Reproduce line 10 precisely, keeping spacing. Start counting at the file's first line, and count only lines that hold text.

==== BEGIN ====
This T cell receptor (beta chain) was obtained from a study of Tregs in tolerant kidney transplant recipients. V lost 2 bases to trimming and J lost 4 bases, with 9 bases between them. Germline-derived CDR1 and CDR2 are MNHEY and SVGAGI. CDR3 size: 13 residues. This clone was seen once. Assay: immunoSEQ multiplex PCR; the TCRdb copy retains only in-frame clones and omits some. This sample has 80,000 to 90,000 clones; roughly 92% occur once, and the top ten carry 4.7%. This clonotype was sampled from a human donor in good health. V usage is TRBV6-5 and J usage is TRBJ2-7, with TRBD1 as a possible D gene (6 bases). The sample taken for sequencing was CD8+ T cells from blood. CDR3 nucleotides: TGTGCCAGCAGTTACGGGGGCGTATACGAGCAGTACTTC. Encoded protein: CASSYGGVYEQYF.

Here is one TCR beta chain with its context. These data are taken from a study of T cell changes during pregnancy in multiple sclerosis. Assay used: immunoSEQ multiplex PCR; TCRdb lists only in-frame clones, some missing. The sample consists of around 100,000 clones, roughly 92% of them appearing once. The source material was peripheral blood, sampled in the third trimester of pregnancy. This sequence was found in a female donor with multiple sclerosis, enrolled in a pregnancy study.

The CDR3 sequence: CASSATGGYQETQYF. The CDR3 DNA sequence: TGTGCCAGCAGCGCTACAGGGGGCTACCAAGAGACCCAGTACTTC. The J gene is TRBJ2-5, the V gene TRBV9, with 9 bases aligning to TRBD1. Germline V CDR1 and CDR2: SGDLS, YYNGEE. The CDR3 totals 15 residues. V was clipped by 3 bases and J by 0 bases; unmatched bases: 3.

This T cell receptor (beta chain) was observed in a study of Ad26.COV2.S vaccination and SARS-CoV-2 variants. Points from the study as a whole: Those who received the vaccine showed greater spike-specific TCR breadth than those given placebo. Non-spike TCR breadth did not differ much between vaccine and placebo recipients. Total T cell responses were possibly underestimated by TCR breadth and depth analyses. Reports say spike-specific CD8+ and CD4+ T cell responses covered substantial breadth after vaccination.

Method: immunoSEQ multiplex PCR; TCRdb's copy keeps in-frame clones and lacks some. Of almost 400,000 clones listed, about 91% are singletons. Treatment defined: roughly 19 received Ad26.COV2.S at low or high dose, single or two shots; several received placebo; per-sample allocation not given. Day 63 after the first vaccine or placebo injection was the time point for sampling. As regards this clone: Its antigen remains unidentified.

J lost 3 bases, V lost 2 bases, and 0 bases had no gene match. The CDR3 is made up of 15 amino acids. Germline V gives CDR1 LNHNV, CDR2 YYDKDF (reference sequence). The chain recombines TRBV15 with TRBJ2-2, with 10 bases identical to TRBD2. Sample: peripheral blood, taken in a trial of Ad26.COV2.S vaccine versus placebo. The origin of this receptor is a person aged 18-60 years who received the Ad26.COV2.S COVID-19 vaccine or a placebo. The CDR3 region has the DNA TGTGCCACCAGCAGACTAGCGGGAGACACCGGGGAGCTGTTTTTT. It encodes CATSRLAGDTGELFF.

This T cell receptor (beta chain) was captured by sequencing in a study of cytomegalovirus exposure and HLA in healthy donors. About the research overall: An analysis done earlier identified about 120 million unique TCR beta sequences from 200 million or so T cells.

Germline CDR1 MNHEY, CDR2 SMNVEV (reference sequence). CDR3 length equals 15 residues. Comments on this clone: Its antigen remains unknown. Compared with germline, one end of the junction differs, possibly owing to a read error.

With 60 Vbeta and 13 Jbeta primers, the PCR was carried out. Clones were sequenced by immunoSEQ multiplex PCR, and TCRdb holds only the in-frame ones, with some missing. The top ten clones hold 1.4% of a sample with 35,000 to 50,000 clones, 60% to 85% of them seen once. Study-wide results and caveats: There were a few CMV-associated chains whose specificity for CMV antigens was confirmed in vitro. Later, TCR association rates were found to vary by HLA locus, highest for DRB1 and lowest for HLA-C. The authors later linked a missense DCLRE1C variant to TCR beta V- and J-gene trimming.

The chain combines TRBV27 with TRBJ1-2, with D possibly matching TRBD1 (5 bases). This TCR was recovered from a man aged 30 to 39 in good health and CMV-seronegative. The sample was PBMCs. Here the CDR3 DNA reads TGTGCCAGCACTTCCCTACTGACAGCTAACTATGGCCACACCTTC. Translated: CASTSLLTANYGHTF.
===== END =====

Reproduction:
The chain combines TRBV27 with TRBJ1-2, with D possibly matching TRBD1 (5 bases). This TCR was recovered from a man aged 30 to 39 in good health and CMV-seronegative. The sample was PBMCs. Here the CDR3 DNA reads TGTGCCAGCACTTCCCTACTGACAGCTAACTATGGCCACACCTTC. Translated: CASTSLLTANYGHTF.